Personal gear list & MB/Rank items for St. Mary’s Hike – August 2022

The Gear

There are many gear lists on the internet chock full of information ranging from the bare essentials to making long distance contacts using shortwave radio. Essentially, your gear list boils down to what you plan on doing for that expedition.

If you were to ask Lauren to summarize her backpacking gear, she would tell you “Every ounce counts.” This is a great one-liner to live by when packing. Heavier gear should be swapped for lightweight gear or even consider gear-splitting with a hiking buddy.

She and I don’t always see eye-to-eye on gear lists, though. I like to bring my ham radio and make contacts with other hams while out backpacking. This 11.5 ounce radio, to me, is a “near essential” while to Lauren is a “non-essential.” Again, it all comes down to what you want to do on your trip and what you are willing to carry. Let me emphasis the last part of that statement: “what you are willing to carry.”

While it may seem like a great idea in the workshop or the kitchen, once you hit the 20 mile mark your back and legs may not be as enthusiastic about your gear load out.

As a reference point, REI has a decent Basic Backpacking Checklist and Beginner’s Guide to Backpacking article but, and here is my bias slipping in, I don’t fully agree with everything. For example, I typically don’t bring extra clothes on my backpacking trips – I did when I first started then I realized it doesn’t really matter how bad I smell to the bears, they don’t care, and neither did everybody else in camp because we were all musty. I do, however, bring an extra pair of socks because blisters (and wet feet) suck! Here are a few highlighted essentials from the REI checklist (which can be found here and here if you’re interested).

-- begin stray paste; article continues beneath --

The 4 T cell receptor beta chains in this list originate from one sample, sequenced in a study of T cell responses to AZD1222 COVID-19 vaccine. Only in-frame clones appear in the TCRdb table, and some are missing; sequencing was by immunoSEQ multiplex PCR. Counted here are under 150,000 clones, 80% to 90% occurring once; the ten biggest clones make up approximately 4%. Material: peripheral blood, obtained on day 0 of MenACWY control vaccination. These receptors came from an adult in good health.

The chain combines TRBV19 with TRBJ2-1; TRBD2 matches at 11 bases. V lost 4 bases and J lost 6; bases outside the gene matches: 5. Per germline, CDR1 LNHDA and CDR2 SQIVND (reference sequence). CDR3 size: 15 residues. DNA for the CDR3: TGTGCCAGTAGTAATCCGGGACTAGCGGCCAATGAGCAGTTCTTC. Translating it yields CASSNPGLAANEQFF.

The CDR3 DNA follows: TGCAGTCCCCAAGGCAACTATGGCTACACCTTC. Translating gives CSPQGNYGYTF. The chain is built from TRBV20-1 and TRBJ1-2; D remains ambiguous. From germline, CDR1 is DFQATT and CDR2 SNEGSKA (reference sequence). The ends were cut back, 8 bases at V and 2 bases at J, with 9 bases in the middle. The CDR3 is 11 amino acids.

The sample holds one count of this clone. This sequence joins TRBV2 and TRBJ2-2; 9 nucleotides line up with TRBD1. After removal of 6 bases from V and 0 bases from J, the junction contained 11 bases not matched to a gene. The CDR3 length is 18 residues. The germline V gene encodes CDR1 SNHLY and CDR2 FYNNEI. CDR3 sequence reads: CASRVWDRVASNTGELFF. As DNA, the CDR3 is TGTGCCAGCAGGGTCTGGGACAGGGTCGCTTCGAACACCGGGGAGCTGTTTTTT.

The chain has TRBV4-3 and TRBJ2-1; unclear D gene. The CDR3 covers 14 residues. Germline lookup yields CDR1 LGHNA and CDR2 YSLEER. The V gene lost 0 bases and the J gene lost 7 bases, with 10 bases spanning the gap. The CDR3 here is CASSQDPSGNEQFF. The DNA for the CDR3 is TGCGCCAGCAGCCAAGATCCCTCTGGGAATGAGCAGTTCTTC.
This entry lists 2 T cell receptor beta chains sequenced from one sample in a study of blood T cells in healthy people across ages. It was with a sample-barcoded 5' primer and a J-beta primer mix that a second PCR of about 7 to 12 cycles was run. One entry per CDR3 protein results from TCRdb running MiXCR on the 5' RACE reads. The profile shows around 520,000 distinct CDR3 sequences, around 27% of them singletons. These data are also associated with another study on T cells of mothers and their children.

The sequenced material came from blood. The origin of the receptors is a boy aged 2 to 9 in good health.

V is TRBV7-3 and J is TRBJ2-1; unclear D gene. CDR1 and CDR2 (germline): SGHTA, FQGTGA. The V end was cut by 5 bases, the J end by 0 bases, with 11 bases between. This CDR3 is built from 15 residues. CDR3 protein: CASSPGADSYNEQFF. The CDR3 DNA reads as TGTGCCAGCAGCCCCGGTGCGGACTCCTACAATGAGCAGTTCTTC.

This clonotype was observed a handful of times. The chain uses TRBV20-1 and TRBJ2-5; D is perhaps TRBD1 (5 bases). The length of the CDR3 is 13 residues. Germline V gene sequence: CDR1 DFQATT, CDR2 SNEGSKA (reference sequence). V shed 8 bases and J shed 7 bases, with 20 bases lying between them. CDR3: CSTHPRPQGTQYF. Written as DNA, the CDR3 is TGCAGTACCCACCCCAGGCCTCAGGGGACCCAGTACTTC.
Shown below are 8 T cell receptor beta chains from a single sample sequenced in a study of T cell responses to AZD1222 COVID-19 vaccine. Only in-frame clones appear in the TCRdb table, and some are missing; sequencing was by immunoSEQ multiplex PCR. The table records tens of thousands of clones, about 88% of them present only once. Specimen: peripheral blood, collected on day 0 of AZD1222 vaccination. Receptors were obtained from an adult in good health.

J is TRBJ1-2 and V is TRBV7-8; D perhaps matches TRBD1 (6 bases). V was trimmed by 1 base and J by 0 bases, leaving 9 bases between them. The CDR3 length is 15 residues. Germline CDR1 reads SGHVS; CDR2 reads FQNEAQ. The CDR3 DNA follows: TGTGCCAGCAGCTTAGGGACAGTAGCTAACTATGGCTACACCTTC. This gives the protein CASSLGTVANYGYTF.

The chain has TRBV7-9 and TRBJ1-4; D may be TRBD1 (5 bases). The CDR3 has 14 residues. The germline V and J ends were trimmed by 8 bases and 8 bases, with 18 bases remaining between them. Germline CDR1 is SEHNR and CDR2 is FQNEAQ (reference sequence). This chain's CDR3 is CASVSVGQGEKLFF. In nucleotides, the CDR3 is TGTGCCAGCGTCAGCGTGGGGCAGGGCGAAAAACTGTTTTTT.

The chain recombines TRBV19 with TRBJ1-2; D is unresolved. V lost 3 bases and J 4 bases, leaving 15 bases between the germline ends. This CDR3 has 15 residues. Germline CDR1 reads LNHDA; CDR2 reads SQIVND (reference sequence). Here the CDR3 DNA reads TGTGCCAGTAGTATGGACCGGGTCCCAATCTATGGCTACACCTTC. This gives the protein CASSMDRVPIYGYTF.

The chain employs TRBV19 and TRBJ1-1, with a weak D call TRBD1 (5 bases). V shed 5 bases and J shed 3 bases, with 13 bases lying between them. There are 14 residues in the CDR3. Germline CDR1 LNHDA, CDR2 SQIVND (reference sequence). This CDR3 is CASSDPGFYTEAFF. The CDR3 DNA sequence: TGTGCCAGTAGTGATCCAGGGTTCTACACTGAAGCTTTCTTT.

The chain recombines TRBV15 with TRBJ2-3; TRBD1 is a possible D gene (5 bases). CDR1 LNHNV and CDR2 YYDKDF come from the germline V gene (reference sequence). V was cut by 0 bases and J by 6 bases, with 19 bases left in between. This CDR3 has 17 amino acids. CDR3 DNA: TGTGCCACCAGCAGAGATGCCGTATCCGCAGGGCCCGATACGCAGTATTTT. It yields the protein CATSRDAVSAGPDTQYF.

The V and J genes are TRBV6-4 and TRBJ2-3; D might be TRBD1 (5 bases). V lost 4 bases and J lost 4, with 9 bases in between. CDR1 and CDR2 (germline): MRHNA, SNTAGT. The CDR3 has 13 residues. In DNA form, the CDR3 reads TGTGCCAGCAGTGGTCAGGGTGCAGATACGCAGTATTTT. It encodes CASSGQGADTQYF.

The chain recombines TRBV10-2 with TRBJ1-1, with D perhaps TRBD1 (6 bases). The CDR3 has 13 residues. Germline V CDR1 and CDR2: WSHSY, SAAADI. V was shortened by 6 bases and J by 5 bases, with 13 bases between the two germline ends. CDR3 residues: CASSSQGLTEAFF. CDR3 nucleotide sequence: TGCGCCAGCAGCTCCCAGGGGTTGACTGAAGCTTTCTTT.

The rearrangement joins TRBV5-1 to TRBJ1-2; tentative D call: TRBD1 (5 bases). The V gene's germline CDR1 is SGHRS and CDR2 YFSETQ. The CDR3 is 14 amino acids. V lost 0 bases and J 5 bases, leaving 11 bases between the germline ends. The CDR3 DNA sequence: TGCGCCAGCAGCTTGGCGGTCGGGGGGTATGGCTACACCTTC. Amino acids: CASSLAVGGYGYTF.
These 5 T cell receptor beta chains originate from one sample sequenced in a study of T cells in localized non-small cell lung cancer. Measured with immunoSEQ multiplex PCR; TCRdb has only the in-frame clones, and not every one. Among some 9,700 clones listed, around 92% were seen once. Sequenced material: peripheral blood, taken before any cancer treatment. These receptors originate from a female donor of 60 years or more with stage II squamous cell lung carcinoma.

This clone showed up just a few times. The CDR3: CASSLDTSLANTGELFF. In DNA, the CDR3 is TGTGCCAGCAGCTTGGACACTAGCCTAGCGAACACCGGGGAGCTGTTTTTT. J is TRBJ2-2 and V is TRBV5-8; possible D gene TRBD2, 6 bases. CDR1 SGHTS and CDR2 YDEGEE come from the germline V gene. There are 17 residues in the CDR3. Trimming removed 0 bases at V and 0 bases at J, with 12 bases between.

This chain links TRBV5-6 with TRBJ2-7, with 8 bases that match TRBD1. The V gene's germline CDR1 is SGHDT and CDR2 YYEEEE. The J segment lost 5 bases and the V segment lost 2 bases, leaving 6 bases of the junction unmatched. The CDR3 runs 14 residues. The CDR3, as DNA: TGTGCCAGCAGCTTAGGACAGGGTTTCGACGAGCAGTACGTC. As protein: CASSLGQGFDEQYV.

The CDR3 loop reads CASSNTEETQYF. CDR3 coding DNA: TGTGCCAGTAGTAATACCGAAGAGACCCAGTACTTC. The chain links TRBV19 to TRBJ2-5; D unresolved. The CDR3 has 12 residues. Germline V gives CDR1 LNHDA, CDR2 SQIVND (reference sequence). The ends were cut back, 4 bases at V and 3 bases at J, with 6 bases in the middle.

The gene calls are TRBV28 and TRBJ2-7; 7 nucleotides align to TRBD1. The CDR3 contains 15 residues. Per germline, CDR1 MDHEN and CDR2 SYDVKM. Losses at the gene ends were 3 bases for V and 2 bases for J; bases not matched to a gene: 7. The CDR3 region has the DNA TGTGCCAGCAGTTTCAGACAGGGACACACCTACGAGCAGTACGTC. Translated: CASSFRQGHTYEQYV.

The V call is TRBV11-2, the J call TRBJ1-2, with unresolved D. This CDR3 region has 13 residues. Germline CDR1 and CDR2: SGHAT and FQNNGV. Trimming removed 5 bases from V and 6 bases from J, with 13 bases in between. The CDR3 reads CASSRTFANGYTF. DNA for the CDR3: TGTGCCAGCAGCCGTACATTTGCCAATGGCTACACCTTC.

• Water is key – if you aren’t purifying your own water then you are bound to fail. Have at least one method to purify water, two is better. For our family, we use a Katadyn BeFree water filtration bag and, in a pinch, we can boil water.
  • Food – if you can eat off of nature’s dinner table then that rocks! Please show me because I can’t. I would love to identify bark and berries to eat but it isn’t something I’ve spent time studying so I stick to dehydrated meals and fresh fruits. Depending on the hike, I’ll even hike in with a frozen steak, let it defrost while I hike, and eat it on night one.
  • Navigation – I never leave home without a map. I often leave a compass behind because I was taught how to navigate without one, but a map and compass (or navigational aid – GPS) is essential especially if your blazed trail turns into a non-blazed trail and you don’t realize it.
  • First aid – often this item is overlooked. It’s the bag that has been sitting under the seat in the truck or been tucked away in the bathroom’s medicine cabinet. However, this can be life-saving. Don’t go without a first aid kit.
  • Shelter – depends on what you want to bring but I’ve recently switched to a hammock. A lightweight backpacking tent is nice. I have a few friends that only bring a tarp – they sleep on the ground using their backpack as a pillow and string up a tarp for a roof. Trindon and I had one friend build an “igloo” on a camping trip during the winter storm in February 2021. All depends on your comfort level.

Scouts BSA has some good pointers about backpacking and you can read those here: https://troopleader.scouting.org/information-backpacking/

So, consider what you think is “essential”, “near essential”, and “nice to have” then go from there. Curious as to what we are bringing on this upcoming trip? Here is John and Trindon’s personal gear list for the St. Mary’s backpacking trip: